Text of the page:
Deans' stroke musings

Changing stroke rehab and research worldwide now.Time is Brain!Just think of all the trillions and trillions of neurons that DIE each day because there are NO effective hyperacute therapies besides tPA(only 12% effective). I have 493 posts on hyperacute therapy, enough for researchers to spend decades proving them out. These are my personal ideas and blog on stroke rehabilitation and stroke research. Do not attempt any of these without checking with your medical provider. Unless you join me in agitating, when you need these therapies they won't be there.

What this blog is for:

Shortly after getting out of the hospital and getting NO information on the process or protocols of stroke rehabilitation and recovery I started searching on the internet and found that no other survivor received useful information. This is an attempt to cover all stroke rehabilitation information that should be readily available to survivors so they can talk with informed knowledge to their medical staff. It's quite disgusting that this information is not available from every stroke association and doctors group.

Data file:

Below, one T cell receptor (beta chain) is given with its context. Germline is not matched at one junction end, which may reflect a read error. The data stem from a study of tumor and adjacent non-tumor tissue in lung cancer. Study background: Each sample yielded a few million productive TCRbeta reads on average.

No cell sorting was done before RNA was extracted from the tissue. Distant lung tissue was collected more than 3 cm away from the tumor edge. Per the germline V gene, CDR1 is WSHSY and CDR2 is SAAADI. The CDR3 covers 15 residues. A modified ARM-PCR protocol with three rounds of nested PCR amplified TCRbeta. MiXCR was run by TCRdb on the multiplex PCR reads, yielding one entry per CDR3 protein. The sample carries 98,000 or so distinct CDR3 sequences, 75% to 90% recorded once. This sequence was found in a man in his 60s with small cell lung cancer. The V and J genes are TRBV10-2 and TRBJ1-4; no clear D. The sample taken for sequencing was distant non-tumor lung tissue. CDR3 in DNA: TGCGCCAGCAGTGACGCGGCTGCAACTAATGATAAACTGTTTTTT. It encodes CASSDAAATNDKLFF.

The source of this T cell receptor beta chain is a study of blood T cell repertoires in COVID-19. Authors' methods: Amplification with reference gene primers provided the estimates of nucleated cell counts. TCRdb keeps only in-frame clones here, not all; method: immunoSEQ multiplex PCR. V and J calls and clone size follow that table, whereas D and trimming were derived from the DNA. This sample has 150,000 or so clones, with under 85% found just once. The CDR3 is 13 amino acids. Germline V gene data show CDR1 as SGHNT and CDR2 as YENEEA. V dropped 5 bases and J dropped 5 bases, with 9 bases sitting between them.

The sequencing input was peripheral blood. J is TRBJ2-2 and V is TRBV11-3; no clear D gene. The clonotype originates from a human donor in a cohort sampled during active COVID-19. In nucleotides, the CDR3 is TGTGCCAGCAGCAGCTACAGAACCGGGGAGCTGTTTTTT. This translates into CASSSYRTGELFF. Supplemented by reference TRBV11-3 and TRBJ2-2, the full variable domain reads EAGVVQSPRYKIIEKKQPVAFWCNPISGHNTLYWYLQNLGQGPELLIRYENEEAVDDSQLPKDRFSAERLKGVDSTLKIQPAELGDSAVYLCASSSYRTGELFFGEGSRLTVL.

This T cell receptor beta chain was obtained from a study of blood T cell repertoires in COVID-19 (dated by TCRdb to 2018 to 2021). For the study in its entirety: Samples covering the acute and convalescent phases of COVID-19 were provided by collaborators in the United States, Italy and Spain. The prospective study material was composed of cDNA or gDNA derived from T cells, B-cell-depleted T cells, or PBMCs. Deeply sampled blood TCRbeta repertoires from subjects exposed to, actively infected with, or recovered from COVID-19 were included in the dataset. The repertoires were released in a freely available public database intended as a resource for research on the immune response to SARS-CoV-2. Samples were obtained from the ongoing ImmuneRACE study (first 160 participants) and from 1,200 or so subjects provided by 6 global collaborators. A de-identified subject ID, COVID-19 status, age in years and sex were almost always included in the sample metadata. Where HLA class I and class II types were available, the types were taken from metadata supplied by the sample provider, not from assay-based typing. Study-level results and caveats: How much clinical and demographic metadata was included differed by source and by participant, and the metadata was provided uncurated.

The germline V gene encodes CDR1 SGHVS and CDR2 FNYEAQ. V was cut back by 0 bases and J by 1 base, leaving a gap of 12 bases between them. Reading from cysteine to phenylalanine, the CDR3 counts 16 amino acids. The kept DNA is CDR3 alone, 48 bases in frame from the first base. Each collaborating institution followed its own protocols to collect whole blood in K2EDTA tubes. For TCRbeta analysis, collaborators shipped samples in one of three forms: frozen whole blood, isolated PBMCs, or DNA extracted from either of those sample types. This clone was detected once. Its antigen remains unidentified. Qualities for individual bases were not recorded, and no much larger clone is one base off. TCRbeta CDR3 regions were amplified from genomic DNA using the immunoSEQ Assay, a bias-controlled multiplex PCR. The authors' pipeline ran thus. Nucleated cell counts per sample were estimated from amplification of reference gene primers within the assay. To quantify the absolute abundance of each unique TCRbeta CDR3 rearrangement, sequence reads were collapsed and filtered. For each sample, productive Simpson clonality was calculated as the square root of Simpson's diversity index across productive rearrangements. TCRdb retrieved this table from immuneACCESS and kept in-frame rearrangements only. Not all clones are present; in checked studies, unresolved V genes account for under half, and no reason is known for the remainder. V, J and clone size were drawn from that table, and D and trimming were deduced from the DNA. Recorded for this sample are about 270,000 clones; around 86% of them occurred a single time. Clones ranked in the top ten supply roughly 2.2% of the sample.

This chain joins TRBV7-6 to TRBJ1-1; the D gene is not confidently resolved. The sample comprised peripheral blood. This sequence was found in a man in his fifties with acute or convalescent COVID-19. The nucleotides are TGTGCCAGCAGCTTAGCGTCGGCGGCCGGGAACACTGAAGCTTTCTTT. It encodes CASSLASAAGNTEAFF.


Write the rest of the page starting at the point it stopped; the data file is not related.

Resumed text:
My back ground story is here:http://oc1dean.blogspot.com/2010/11/my-background-story_8.html

Friday, September 30, 2016

The Case for Cashews for depression

When I meet friends for wine and movies I bring cashews also.
http://www.mensjournal.com/health-fitness/nutrition/the-case-for-cashews-20140305